During the last decade researchers have labored intensively to find new methods to photograph the complex networks of nerve cells that make up the brain and spinal cord, an attempt to overcome the severe limitations of earlier imaging technologies. The emerging science of connectomics, intended to map such connections, will be made possible by deploying these techniques.
In 2007 Jeff Lichtman, Joshua Sanes and colleagues at Harvard University came up with one of the most notable examples of the new brain-cell imaging methods. Brainbow lights up neurons in about 100 different hues, enabling a precise tracking of neural circuitry and synapses, the gaps between brain cells.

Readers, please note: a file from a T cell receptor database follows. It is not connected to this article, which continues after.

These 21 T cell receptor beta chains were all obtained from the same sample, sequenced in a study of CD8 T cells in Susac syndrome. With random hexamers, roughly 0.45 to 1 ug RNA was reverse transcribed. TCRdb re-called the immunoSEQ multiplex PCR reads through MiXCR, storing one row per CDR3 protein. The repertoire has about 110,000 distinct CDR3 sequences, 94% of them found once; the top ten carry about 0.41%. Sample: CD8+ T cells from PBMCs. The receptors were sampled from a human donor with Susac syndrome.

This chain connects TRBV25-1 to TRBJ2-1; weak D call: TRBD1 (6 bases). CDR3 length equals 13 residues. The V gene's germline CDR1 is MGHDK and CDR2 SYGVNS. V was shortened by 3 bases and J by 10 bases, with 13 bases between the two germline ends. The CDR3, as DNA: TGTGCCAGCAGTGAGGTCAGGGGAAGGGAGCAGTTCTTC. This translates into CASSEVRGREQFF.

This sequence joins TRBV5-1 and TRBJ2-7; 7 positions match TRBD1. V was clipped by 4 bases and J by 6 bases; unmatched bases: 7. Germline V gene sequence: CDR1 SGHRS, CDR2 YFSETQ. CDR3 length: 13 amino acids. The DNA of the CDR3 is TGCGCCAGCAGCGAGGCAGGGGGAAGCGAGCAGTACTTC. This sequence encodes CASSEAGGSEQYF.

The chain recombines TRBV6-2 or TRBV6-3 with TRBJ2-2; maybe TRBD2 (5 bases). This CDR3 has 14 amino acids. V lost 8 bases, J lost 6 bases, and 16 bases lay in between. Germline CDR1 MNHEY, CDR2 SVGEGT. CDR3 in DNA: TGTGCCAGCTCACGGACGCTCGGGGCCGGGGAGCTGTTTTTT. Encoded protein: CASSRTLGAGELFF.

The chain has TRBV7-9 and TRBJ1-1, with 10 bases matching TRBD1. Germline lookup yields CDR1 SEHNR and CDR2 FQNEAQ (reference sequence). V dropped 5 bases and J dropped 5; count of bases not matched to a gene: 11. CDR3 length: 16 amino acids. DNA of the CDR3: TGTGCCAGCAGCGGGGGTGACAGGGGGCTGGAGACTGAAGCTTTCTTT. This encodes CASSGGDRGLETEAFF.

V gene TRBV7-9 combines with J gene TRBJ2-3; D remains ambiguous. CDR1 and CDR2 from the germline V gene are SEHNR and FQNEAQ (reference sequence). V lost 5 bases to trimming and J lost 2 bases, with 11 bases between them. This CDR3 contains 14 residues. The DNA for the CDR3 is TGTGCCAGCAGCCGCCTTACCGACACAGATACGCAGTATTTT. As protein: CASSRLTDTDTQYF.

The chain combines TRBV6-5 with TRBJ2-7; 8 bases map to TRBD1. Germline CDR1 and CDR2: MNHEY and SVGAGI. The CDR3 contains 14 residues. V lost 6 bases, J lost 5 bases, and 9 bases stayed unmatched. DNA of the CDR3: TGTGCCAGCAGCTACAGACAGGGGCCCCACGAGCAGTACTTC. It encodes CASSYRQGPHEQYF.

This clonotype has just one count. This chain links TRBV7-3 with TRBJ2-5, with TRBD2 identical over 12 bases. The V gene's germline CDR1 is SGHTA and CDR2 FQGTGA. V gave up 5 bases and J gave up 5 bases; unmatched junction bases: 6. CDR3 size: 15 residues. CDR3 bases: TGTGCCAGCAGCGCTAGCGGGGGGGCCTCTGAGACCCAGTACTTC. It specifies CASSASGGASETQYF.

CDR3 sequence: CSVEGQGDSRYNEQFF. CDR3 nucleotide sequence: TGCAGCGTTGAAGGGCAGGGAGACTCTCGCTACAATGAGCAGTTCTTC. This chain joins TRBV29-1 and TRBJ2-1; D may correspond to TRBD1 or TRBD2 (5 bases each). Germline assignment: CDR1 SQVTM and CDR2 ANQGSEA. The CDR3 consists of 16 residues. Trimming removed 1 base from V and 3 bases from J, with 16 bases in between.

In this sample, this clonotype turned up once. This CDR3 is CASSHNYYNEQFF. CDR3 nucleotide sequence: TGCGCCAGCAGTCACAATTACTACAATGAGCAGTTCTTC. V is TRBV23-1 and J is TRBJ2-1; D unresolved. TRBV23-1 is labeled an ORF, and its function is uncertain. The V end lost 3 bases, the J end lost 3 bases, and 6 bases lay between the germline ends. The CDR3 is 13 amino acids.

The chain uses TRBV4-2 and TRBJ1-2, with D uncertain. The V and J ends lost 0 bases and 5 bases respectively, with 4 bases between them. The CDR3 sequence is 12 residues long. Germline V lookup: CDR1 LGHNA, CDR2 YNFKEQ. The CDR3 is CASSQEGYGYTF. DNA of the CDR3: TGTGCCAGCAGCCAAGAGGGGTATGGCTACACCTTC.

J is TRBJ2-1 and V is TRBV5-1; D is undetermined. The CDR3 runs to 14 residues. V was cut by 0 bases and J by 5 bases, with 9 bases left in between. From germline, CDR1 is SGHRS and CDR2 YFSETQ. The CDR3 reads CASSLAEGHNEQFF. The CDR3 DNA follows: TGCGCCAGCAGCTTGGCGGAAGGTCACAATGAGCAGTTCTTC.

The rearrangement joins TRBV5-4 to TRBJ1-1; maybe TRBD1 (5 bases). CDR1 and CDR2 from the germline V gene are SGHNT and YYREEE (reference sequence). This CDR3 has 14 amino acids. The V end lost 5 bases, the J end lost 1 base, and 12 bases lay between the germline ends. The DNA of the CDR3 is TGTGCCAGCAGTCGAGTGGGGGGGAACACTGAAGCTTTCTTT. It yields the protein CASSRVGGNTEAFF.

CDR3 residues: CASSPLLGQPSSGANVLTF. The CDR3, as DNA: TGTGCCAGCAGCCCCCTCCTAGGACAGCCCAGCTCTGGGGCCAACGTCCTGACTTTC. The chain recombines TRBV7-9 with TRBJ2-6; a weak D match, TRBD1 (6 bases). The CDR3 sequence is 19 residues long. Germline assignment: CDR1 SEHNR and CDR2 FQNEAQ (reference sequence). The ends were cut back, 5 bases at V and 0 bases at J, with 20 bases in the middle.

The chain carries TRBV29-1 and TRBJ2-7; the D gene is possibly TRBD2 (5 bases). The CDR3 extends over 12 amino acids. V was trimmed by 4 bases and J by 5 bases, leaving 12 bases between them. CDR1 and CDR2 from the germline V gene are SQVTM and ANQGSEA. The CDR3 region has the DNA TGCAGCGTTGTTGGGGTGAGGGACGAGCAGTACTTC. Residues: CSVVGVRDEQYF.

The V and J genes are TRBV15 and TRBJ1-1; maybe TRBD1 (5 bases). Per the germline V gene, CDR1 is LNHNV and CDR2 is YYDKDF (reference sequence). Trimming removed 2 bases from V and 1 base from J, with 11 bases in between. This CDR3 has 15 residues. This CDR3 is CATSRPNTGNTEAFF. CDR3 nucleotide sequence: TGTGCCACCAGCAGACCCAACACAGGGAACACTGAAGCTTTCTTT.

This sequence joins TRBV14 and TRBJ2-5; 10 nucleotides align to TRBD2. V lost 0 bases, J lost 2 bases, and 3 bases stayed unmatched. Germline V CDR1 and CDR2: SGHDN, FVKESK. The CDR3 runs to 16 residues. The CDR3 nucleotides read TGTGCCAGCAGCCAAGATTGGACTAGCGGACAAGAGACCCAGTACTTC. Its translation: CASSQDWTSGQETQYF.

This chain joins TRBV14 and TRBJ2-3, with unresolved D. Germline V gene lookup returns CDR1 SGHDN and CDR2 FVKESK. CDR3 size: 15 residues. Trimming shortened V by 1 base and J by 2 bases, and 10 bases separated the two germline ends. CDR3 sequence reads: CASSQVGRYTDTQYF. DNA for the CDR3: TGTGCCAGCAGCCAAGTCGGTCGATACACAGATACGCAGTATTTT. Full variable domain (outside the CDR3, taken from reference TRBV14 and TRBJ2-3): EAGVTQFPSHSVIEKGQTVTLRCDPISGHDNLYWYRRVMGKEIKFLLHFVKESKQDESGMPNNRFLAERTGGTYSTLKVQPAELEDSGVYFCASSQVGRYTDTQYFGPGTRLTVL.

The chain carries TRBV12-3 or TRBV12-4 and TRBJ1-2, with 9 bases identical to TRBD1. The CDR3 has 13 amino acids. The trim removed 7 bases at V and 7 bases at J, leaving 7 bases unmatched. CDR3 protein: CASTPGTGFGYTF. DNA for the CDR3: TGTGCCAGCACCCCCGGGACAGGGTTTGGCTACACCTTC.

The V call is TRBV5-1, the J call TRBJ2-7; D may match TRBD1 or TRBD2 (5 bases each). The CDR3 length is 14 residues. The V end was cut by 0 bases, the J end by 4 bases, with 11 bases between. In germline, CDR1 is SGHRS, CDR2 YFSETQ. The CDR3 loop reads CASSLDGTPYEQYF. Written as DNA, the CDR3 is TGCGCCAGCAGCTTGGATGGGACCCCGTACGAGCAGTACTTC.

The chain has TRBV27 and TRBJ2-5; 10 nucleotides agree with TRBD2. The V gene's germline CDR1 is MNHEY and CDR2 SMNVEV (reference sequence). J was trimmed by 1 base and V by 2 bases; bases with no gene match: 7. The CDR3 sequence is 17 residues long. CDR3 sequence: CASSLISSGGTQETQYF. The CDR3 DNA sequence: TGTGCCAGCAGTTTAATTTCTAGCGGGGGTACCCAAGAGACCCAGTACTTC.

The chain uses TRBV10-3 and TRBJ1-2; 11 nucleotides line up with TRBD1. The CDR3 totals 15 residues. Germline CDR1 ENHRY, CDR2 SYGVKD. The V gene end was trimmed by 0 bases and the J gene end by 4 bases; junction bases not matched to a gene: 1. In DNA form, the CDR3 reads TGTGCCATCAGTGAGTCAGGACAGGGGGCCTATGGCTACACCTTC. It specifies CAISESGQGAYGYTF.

Scientists engineer a mouse or another model animal with a gene that randomly causes each neuron to express differing amounts of a red, green or blue fluorescent protein, producing a palette of varying pastel-like colors. Slices of tissue are photographed and recombined to produce detailed imagery of the brain’s structural topography. (The original discovery of what is called green fluorescent protein by Martin Chalfie, Osamu Shinomura and Roger Y. Tsien, from which these new multicolored fluorescent proteins are derived, was awarded the 2008 Nobel Prize in Chemistry.)